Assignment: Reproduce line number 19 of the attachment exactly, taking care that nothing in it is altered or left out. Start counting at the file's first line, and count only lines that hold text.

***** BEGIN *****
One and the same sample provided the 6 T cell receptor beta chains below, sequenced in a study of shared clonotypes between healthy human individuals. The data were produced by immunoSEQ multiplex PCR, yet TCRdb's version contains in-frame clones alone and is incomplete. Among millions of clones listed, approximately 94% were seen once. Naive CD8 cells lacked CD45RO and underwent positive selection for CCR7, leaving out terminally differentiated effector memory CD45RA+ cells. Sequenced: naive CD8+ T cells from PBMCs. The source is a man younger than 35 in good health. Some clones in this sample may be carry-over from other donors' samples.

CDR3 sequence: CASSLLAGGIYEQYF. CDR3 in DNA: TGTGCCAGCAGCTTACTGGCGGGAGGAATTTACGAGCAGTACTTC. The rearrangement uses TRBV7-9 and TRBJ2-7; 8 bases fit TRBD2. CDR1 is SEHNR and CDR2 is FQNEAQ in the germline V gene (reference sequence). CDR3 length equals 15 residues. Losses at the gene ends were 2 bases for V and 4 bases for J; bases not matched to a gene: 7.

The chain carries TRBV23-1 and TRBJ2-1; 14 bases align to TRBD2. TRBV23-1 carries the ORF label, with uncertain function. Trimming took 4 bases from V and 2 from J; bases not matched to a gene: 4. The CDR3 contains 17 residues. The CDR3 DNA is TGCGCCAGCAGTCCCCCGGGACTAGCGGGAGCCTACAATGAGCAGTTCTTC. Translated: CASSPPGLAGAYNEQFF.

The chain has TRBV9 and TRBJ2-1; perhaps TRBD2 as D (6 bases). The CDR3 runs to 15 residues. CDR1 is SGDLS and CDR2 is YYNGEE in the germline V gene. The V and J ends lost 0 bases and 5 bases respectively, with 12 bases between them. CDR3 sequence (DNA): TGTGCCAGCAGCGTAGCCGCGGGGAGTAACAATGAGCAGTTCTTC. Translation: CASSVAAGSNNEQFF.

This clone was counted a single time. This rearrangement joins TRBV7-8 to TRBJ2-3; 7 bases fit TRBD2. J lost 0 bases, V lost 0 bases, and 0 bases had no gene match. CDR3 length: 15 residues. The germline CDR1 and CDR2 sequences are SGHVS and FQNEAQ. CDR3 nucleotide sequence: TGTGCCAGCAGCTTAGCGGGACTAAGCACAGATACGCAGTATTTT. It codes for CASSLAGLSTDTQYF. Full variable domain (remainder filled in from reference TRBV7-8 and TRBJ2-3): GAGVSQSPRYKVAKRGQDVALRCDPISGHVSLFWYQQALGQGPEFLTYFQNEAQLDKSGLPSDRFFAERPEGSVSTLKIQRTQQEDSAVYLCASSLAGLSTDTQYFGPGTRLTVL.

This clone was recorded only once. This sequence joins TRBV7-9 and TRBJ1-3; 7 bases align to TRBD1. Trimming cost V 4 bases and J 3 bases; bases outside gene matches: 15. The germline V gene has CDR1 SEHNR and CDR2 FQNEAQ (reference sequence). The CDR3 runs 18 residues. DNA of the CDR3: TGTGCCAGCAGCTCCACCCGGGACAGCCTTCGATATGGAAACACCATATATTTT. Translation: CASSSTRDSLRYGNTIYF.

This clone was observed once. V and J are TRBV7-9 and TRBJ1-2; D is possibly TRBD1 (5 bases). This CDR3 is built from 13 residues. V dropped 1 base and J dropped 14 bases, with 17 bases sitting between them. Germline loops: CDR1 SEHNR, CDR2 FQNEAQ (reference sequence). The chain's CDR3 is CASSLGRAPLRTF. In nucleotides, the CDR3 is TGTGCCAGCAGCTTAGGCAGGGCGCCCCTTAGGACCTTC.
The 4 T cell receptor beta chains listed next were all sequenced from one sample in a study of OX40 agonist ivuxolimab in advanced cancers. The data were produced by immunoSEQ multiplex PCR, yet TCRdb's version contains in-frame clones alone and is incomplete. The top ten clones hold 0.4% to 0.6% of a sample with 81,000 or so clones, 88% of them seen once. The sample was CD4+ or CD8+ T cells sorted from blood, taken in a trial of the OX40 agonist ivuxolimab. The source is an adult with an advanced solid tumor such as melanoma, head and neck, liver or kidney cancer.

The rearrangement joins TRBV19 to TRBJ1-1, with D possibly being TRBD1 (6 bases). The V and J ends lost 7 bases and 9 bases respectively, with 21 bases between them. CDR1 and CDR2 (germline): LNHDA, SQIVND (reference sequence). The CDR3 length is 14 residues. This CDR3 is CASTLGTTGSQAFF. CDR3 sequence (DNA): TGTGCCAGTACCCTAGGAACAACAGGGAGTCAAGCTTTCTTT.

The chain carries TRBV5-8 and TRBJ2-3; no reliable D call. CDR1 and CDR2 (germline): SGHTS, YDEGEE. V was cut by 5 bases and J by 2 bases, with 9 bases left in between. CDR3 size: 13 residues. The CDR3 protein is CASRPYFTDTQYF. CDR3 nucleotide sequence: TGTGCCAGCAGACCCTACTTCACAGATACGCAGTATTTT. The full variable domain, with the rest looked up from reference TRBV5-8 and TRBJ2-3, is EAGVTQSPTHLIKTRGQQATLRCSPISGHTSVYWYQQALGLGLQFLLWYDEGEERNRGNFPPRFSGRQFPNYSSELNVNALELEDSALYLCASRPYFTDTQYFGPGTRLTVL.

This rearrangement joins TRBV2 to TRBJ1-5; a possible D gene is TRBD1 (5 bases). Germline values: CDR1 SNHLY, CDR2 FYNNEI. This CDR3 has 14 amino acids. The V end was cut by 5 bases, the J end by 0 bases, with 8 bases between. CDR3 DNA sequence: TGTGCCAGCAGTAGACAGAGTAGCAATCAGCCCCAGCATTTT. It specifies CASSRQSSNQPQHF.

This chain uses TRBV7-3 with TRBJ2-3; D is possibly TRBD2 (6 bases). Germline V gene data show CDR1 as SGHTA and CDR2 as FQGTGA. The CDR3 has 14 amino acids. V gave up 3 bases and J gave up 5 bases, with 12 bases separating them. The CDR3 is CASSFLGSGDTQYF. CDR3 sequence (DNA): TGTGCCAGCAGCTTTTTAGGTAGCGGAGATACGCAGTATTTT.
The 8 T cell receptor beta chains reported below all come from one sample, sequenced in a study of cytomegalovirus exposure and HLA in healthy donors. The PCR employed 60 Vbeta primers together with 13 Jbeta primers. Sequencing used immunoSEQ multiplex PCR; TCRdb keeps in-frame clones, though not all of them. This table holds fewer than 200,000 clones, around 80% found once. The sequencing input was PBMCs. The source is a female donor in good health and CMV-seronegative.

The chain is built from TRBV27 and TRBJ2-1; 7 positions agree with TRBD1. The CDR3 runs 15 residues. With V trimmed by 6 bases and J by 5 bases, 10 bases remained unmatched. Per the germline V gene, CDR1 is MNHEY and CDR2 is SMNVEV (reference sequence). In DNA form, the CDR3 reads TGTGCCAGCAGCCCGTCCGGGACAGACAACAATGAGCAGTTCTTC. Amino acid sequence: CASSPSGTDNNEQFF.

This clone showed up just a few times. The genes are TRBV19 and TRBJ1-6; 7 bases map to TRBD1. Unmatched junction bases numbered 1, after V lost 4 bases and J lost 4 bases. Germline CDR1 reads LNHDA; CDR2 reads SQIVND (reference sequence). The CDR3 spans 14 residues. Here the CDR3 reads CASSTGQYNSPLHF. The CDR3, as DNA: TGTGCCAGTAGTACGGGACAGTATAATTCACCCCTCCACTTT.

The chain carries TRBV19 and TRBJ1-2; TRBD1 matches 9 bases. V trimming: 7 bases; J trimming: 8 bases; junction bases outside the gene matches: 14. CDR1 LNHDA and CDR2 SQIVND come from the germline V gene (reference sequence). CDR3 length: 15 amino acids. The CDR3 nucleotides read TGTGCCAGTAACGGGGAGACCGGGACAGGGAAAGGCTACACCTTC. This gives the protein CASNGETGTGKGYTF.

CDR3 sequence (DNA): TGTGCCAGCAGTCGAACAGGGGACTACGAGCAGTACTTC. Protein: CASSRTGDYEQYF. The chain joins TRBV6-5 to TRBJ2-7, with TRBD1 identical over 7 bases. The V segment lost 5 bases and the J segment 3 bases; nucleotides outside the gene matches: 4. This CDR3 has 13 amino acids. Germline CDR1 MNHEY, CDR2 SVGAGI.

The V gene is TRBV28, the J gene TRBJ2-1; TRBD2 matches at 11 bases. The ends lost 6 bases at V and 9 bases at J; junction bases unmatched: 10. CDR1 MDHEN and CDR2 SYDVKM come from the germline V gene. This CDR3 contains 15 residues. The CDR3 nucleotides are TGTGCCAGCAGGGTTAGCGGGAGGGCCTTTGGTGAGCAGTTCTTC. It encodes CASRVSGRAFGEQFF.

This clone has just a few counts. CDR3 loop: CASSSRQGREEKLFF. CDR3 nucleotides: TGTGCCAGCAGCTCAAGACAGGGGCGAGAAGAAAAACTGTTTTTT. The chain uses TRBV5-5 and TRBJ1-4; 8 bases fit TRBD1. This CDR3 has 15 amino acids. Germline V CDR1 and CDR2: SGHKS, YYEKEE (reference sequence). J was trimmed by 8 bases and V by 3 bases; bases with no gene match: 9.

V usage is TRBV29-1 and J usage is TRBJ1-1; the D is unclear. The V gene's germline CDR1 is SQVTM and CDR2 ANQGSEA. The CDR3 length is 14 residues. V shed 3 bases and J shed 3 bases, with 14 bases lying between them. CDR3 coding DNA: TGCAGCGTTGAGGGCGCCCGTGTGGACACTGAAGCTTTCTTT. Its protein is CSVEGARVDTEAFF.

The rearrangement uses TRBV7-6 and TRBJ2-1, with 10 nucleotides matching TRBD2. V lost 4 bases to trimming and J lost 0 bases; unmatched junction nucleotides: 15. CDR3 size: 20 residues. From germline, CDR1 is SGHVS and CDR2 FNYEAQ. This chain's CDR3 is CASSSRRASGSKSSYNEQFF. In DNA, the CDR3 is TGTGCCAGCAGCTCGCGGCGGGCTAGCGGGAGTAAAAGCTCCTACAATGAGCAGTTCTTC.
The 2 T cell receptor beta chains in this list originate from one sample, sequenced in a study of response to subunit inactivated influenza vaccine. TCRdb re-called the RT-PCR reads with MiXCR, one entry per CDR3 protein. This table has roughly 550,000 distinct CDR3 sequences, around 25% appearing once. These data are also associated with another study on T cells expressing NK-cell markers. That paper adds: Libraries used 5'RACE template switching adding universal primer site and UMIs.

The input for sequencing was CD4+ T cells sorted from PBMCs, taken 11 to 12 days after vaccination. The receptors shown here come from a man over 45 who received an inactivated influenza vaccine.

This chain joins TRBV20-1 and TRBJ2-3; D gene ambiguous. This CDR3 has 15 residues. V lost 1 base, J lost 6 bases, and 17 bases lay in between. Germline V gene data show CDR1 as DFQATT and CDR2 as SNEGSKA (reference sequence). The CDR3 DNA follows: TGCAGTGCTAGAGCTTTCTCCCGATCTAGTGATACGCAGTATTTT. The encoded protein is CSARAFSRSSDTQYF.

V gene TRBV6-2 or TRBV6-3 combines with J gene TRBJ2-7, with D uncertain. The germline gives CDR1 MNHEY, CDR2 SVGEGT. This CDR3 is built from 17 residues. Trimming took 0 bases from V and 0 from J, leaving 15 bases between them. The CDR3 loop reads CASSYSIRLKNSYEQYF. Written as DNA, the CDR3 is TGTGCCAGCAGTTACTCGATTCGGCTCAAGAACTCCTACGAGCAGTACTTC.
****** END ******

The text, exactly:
This clone has just a few counts. CDR3 loop: CASSSRQGREEKLFF. CDR3 nucleotides: TGTGCCAGCAGCTCAAGACAGGGGCGAGAAGAAAAACTGTTTTTT. The chain uses TRBV5-5 and TRBJ1-4; 8 bases fit TRBD1. This CDR3 has 15 amino acids. Germline V CDR1 and CDR2: SGHKS, YYEKEE (reference sequence). J was trimmed by 8 bases and V by 3 bases; bases with no gene match: 9.